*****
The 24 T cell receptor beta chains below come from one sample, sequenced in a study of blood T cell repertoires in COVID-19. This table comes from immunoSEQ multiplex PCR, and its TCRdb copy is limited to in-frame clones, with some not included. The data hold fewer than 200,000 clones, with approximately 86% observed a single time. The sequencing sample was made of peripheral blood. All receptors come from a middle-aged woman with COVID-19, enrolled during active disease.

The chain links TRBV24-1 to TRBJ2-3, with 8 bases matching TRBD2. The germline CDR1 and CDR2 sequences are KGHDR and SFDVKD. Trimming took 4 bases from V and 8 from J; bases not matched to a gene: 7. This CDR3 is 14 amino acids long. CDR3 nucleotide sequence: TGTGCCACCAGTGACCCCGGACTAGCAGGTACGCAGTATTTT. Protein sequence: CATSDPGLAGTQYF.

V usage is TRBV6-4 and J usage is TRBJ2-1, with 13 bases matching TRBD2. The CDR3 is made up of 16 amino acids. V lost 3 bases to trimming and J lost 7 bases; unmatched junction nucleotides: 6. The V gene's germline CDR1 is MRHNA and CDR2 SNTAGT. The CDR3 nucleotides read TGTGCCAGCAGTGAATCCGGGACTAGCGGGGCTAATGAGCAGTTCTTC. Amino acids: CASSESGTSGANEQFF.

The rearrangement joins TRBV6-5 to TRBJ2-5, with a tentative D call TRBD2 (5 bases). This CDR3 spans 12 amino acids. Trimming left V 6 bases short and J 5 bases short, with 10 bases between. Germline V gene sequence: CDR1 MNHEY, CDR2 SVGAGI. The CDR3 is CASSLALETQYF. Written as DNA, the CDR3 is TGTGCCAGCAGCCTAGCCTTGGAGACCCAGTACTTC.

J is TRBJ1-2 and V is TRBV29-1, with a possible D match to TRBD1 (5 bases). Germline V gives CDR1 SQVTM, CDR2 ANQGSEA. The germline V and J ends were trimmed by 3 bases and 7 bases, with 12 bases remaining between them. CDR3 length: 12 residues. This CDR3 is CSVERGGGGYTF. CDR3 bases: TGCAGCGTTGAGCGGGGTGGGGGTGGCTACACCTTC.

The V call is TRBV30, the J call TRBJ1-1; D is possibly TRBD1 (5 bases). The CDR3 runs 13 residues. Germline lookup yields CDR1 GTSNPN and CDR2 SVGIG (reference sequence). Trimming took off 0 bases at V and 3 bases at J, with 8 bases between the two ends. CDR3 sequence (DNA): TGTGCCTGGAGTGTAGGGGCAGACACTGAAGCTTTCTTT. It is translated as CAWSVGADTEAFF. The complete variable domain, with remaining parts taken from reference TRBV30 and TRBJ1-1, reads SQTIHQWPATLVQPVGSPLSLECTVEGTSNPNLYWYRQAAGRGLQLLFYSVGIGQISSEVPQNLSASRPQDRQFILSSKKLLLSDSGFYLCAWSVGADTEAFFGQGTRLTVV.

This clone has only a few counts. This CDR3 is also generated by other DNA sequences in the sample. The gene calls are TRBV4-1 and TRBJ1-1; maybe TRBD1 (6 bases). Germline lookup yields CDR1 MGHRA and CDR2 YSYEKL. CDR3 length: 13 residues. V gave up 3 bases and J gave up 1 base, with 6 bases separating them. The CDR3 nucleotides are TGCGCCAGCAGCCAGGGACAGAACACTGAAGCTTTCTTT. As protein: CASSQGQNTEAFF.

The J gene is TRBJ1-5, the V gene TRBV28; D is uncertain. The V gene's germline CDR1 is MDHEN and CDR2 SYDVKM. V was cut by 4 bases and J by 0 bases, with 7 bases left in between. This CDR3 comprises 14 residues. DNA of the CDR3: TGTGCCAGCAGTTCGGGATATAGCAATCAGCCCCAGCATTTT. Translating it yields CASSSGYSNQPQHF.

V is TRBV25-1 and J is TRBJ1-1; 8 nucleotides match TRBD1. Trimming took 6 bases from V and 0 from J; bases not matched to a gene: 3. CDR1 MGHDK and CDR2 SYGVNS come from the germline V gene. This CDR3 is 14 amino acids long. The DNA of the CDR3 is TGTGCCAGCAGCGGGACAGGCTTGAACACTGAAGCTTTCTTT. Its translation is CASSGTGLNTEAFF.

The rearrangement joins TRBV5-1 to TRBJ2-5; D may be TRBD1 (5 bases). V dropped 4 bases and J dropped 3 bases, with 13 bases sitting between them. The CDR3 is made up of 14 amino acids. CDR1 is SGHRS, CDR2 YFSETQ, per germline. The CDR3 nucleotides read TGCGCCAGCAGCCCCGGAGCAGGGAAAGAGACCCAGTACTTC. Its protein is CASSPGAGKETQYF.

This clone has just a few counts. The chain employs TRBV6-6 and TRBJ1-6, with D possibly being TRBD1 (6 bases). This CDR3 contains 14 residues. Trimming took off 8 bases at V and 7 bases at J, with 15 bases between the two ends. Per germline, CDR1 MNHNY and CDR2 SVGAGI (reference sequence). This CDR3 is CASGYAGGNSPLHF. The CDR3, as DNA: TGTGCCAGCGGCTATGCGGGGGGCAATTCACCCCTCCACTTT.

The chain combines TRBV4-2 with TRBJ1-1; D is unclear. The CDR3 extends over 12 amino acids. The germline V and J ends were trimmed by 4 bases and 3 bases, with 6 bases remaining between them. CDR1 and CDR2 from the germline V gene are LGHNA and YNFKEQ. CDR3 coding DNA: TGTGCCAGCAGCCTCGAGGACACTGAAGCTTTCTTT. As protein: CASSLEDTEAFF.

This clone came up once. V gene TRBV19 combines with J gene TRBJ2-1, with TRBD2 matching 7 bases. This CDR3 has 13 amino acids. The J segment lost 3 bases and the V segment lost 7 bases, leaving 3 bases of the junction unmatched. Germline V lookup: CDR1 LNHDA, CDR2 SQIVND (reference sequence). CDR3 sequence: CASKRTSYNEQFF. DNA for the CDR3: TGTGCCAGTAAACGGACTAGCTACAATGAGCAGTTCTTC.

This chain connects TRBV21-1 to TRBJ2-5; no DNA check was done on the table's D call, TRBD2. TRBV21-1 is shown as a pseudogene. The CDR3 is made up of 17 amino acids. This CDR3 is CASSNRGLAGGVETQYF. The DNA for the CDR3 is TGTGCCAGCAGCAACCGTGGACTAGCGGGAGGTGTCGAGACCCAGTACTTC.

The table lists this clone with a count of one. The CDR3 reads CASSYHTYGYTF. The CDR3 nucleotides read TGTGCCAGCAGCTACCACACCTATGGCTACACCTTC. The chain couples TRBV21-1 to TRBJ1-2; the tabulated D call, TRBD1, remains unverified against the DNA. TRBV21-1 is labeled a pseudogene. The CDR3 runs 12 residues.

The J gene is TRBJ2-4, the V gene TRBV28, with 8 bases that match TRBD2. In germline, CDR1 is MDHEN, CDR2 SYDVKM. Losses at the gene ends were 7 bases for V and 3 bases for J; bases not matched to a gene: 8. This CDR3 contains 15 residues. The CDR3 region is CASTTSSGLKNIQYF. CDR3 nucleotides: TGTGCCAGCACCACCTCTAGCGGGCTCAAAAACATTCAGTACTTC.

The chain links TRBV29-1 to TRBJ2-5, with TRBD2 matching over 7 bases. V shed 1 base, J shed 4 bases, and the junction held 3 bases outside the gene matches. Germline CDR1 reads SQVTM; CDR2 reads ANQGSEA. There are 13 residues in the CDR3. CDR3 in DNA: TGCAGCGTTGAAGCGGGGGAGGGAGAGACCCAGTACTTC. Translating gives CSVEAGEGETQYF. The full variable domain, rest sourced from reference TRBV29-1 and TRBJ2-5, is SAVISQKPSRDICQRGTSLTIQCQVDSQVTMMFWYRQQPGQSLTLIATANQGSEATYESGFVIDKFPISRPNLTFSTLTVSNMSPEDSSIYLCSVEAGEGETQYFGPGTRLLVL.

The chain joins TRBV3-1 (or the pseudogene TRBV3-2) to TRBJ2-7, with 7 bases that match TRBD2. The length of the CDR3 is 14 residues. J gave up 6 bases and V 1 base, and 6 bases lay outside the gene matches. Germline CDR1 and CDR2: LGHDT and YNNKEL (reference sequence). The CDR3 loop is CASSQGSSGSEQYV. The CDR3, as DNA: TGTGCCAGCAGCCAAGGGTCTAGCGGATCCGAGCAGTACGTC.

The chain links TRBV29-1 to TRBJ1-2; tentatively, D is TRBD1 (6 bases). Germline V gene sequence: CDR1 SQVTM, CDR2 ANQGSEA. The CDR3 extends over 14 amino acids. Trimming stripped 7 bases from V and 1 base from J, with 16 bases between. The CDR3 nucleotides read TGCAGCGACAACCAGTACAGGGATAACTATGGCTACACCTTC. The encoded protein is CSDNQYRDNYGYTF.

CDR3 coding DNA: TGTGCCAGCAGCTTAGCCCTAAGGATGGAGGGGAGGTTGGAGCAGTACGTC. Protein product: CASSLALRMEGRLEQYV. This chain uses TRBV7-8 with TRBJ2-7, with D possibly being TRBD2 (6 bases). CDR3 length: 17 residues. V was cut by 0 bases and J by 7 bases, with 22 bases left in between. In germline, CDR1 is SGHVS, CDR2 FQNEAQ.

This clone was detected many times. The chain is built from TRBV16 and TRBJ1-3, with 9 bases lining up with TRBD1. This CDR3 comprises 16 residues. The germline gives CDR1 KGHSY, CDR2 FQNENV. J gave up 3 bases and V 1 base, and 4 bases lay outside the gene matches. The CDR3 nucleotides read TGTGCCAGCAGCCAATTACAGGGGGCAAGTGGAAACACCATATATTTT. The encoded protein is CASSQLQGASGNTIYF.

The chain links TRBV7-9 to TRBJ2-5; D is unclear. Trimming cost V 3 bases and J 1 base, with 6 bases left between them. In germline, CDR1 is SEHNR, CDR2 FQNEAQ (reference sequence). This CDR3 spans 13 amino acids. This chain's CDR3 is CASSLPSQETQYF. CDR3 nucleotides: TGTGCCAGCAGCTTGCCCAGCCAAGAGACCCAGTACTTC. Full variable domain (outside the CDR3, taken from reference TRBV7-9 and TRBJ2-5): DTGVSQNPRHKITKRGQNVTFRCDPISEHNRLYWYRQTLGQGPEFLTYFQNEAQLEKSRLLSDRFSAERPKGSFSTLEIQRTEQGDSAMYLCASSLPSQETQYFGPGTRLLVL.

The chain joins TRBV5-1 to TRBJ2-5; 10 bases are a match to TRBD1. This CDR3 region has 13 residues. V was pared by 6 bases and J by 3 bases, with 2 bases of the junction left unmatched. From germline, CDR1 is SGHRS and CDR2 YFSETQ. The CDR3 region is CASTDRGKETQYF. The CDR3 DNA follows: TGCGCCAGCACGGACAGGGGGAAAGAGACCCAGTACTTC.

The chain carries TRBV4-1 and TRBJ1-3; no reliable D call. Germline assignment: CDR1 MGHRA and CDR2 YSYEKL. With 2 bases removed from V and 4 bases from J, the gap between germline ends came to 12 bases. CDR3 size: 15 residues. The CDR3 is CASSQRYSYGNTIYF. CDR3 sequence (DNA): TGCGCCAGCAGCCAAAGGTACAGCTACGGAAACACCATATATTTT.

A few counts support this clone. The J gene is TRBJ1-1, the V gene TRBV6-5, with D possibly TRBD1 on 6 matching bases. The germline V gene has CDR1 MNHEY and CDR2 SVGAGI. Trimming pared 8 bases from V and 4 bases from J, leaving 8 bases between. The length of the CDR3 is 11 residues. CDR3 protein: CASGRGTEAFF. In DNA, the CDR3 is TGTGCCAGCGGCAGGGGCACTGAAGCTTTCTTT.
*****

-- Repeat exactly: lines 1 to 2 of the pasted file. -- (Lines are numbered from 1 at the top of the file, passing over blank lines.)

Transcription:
The 24 T cell receptor beta chains below come from one sample, sequenced in a study of blood T cell repertoires in COVID-19. This table comes from immunoSEQ multiplex PCR, and its TCRdb copy is limited to in-frame clones, with some not included. The data hold fewer than 200,000 clones, with approximately 86% observed a single time. The sequencing sample was made of peripheral blood. All receptors come from a middle-aged woman with COVID-19, enrolled during active disease.

The chain links TRBV24-1 to TRBJ2-3, with 8 bases matching TRBD2. The germline CDR1 and CDR2 sequences are KGHDR and SFDVKD. Trimming took 4 bases from V and 8 from J; bases not matched to a gene: 7. This CDR3 is 14 amino acids long. CDR3 nucleotide sequence: TGTGCCACCAGTGACCCCGGACTAGCAGGTACGCAGTATTTT. Protein sequence: CATSDPGLAGTQYF.